How Can I Protect My Business in a Divorce?

Small business owner works at his desk

Divorces can create an uncertainty about the future, and this includes the future of your business. Your business is an asset, and in a divorce, assets may be split among partners. If you’re considering filing for divorce or are already in the process of a divorce, it’s important you understand how you can protect your business.

The best way to protect your business is through a prenuptial agreement (or “prenup”), which is created and signed before a couple is married. A prenup lets you identify your business as separate property rather than marital property.

Once you’re married, however, things become a bit more complicated — but you still have options. Below we detail some suggested steps you can take to help protect your business in a divorce.

Postnuptial Agreements

The first step is to sign a postnuptial agreement with your partner. A postnuptial agreement (or “postnup”) is a contract signed by a married couple that fully discloses their assets, liabilities, and income. The document also outlines how you and your partner’s assets will be divided in the case of a divorce or legal separation, and defines how much spousal support will be paid if a divorce or legal separation occurs. Any dishonesty in the creation of this document will render the agreement void.

A postnup must also be written down — oral agreements won’t hold up — and notarized. It is also advised that each party seek out legal counsel to ensure their best interests are being met through the postnuptial agreement. Be sure to obtain your own lawyer. Using your spouse’s lawyer to review your postnup could be a conflict of interest.

Both postnups and prenups are valid in the state of California, but they need to meet some factors to be considered valid. To avoid an invalid prenup or postnup, make sure your agreement is fair and clear to both parties involved. Both parties enter into marriage willingly and then create a document that details the option to back out — so there’s less of a chance that the terms of a postnup will be unfair. In contrast, a prenup may have some factors that make it invalid: one partner signed it without full knowledge, was coerced into it, or didn’t have fair legal representation.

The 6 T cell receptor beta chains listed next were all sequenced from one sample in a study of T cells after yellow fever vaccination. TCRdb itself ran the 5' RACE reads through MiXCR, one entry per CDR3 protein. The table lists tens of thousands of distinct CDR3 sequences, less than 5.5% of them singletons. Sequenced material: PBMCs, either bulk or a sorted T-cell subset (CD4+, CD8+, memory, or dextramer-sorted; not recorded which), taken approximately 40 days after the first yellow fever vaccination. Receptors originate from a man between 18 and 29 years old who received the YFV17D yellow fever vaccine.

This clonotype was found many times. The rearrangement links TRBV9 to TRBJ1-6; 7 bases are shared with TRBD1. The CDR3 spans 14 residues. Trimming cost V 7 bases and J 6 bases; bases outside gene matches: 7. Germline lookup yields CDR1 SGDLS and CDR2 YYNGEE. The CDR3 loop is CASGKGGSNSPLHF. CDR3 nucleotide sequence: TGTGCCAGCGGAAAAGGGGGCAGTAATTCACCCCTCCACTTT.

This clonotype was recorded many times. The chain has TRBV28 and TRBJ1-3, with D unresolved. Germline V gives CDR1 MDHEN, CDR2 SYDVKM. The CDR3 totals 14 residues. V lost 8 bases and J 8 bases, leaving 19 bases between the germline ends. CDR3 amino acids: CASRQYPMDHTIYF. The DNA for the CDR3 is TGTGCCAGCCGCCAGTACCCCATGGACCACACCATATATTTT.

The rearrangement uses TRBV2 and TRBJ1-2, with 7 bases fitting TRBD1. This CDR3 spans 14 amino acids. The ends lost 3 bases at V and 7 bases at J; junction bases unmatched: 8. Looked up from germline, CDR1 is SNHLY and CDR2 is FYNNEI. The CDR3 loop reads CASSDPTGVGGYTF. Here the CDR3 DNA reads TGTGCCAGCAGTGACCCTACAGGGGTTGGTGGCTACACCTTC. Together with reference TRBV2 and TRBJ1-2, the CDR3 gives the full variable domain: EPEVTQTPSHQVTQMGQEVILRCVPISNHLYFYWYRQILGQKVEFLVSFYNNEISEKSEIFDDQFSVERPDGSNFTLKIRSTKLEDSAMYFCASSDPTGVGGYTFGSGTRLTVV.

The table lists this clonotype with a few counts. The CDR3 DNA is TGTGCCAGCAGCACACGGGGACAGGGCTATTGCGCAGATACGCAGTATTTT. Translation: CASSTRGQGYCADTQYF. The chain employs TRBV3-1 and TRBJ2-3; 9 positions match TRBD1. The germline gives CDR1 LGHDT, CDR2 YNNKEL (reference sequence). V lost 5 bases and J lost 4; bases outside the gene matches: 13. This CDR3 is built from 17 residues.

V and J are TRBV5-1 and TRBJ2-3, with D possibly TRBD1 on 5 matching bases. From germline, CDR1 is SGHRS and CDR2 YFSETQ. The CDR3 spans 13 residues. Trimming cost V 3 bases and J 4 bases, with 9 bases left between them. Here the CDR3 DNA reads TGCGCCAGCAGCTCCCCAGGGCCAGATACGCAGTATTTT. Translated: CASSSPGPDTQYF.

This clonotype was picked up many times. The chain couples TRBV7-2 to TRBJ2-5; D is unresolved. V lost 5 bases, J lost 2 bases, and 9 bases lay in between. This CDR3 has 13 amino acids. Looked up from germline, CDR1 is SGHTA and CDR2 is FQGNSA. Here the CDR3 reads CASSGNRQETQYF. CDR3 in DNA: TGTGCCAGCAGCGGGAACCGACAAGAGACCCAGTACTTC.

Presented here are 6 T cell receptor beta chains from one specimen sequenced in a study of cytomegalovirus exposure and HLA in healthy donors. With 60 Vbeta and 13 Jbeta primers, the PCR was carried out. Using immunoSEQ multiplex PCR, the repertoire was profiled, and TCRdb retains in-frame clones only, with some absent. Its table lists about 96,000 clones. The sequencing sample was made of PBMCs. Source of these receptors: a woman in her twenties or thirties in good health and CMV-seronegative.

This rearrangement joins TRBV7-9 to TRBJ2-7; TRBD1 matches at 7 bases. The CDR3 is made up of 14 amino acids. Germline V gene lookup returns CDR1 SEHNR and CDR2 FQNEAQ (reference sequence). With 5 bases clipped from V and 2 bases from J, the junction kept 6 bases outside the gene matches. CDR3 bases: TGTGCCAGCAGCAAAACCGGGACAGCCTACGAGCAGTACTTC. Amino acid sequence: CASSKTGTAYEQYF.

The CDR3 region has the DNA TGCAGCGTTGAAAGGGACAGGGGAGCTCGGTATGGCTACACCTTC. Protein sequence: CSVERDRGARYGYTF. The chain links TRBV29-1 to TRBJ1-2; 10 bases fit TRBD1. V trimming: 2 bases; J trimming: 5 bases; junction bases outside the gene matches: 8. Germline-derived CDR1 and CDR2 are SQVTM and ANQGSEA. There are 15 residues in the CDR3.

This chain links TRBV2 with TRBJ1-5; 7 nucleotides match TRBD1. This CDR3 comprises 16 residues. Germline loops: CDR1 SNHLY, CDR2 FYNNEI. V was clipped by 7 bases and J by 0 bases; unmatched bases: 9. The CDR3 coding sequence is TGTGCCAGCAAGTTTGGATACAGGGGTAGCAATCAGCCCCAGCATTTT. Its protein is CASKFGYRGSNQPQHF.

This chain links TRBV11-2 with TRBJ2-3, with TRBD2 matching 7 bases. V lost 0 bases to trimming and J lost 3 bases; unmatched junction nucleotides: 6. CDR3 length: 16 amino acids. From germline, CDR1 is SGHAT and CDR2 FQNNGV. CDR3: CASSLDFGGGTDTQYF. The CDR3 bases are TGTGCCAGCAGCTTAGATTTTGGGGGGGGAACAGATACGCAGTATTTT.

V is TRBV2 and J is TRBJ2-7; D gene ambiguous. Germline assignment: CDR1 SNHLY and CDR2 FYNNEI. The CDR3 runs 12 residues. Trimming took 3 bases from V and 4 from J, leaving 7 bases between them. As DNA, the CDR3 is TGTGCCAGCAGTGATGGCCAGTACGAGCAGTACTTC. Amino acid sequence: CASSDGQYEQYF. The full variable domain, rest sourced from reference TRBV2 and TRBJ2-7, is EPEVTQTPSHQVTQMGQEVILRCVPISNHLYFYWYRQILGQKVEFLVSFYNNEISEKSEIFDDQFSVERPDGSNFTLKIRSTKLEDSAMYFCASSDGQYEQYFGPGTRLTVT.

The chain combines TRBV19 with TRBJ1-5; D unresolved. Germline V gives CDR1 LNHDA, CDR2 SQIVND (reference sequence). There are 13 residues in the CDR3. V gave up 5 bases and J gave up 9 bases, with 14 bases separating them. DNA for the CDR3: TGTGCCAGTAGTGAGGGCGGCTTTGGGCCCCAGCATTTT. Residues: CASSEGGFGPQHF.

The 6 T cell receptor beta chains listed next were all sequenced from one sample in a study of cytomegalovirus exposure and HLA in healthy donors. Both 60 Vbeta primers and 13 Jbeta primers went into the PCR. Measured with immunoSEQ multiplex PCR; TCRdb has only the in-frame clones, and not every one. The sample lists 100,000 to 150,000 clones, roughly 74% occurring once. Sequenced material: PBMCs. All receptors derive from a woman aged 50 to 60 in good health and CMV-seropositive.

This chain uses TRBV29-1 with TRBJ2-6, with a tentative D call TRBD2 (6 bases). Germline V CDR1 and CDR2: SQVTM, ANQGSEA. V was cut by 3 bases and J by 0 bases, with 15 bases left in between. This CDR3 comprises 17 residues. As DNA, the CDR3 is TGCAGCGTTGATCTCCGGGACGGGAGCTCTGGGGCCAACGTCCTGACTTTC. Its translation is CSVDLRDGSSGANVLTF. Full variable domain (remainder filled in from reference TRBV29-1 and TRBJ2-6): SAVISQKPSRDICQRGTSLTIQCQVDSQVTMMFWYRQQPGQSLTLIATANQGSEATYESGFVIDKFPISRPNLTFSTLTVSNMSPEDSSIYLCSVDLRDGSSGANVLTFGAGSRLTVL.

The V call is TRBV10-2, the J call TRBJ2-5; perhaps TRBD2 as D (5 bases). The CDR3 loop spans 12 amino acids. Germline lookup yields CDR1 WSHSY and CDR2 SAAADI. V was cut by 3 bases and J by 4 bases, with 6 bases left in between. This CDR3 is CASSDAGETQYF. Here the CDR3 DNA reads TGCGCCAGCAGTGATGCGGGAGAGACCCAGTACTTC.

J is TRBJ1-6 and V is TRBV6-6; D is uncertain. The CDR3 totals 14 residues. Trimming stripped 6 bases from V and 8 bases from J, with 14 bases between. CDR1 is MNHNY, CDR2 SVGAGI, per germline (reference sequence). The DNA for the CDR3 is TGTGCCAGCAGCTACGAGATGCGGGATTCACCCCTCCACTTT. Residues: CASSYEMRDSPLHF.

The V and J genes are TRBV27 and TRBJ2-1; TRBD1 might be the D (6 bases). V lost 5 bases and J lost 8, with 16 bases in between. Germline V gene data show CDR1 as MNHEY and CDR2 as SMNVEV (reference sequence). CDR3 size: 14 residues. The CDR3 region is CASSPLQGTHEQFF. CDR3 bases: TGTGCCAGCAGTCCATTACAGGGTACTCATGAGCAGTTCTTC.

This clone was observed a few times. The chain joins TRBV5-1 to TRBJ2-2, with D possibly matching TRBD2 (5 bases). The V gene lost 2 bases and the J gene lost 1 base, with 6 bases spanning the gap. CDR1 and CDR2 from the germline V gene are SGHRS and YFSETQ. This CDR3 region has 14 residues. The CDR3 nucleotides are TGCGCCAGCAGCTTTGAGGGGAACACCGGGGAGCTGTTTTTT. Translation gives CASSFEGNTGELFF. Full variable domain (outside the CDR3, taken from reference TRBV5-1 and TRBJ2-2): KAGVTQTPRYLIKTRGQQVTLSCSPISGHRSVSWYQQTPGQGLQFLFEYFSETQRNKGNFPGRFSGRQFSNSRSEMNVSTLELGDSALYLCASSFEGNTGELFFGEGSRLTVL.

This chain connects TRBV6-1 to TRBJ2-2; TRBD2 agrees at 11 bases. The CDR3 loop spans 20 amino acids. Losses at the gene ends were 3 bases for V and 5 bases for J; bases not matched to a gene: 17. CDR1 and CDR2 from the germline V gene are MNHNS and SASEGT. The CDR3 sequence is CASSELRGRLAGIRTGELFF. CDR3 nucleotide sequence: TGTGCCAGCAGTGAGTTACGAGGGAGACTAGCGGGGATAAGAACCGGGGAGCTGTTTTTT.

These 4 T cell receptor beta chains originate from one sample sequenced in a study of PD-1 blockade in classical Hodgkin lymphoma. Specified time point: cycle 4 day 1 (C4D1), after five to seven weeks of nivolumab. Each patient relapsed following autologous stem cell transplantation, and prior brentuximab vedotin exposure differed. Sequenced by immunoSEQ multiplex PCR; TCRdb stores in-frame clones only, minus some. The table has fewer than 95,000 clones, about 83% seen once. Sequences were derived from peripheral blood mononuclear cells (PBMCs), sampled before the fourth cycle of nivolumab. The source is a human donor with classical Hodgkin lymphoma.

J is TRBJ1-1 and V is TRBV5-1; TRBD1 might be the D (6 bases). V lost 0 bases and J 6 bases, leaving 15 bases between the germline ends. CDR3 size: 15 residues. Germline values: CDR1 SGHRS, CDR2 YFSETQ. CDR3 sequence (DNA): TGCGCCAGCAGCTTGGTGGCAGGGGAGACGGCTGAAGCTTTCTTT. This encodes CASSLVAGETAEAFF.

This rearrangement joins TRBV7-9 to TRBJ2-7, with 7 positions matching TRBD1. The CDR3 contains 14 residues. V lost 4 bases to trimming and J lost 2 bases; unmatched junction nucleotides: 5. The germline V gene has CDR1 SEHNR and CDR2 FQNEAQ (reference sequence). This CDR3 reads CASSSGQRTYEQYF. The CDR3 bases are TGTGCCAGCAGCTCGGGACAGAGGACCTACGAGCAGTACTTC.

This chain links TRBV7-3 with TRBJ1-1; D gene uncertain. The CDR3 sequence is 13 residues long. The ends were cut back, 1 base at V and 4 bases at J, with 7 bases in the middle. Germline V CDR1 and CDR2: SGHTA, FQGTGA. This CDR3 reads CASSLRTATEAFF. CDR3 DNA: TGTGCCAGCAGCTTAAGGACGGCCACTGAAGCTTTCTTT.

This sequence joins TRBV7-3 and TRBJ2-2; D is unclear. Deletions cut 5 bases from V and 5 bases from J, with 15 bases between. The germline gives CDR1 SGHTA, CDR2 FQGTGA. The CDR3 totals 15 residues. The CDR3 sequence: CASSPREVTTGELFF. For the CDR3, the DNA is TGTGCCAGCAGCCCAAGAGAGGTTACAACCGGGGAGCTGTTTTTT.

There is no guarantee that a postnup will be enforceable, but the below suggestions are some ways to make a fair and defined postnup agreement that identifies your business as a separate asset.

Ways to Solidify That Your Business Is Solely Your Property

1. Validate Your Spouse’s Involvement

If your spouse contributes to the business in any way, including offering advice or brainstorming ideas, it will be harder to prove that they aren’t entitled to a portion of the business. And if they are currently working for you, you’ll need to find a way to let them go if you want to be the sole owner.

The longer your spouse has been involved in the business, and the greater their role, the more they have contributed to its growth — and therefore should be entitled to some of the profits.

If you and your spouse are co-owners, it makes this process more complicated. In this instance, you’ll either have to continue working together — which may not be ideal — or hire a business appraiser to perform a valuation of the company. After the evaluation, you can suggest buying out your spouse’s half of the business.

If mutually agreed upon, you also have the option to sell the business and split the profit.

2. Pay Yourself a Good Salary

You should always pay yourself a good salary if you own or co-own a business. This is something that you should do from the start, and isn’t something that you can start doing if you are thinking about or are in the process of divorce.

If you avoided taking a decent salary to allow more money to be invested in your business, your spouse might be entitled to part of the business. It can be argued that they invested marital earnings into the company, and are therefore entitled to part of the business.

3. Keep Good Financial Records

You can protect your business by showing that it has been solely your responsibility and capital.

If you have borrowed family finances to pay for business expenses, then the court will determine that your spouse has a right to part of the business. But if things remain distinct and separate, it is more likely that the court will be in favor of you solely keeping your business.

4. Use Other Assets to Match the Value

You can offer other assets (such as stocks, vehicles, or house) to match the value of your spouse’s portion of the business and then buy out their portion instead of using cash. Offering assets over cash could be one way to protect your future income while still satisfying the demands of splitting assets in a divorce.

The Sooner You Seek Counsel, the Better

Divorce can be a complicated matter, and both you and your spouse will need a lawyer to navigate the best path moving forward. If you’re considering divorce and are wondering how your business will be affected, you should seek legal counsel from a lawyer at Father’s Rights Law Center. The sooner you take steps toward understanding the potential outcomes, the more knowledgeable you’ll be.

Email This Post Email This Post
This entry was posted in Business. Bookmark the permalink.

Leave a Reply

Your email address will not be published. Required fields are marked *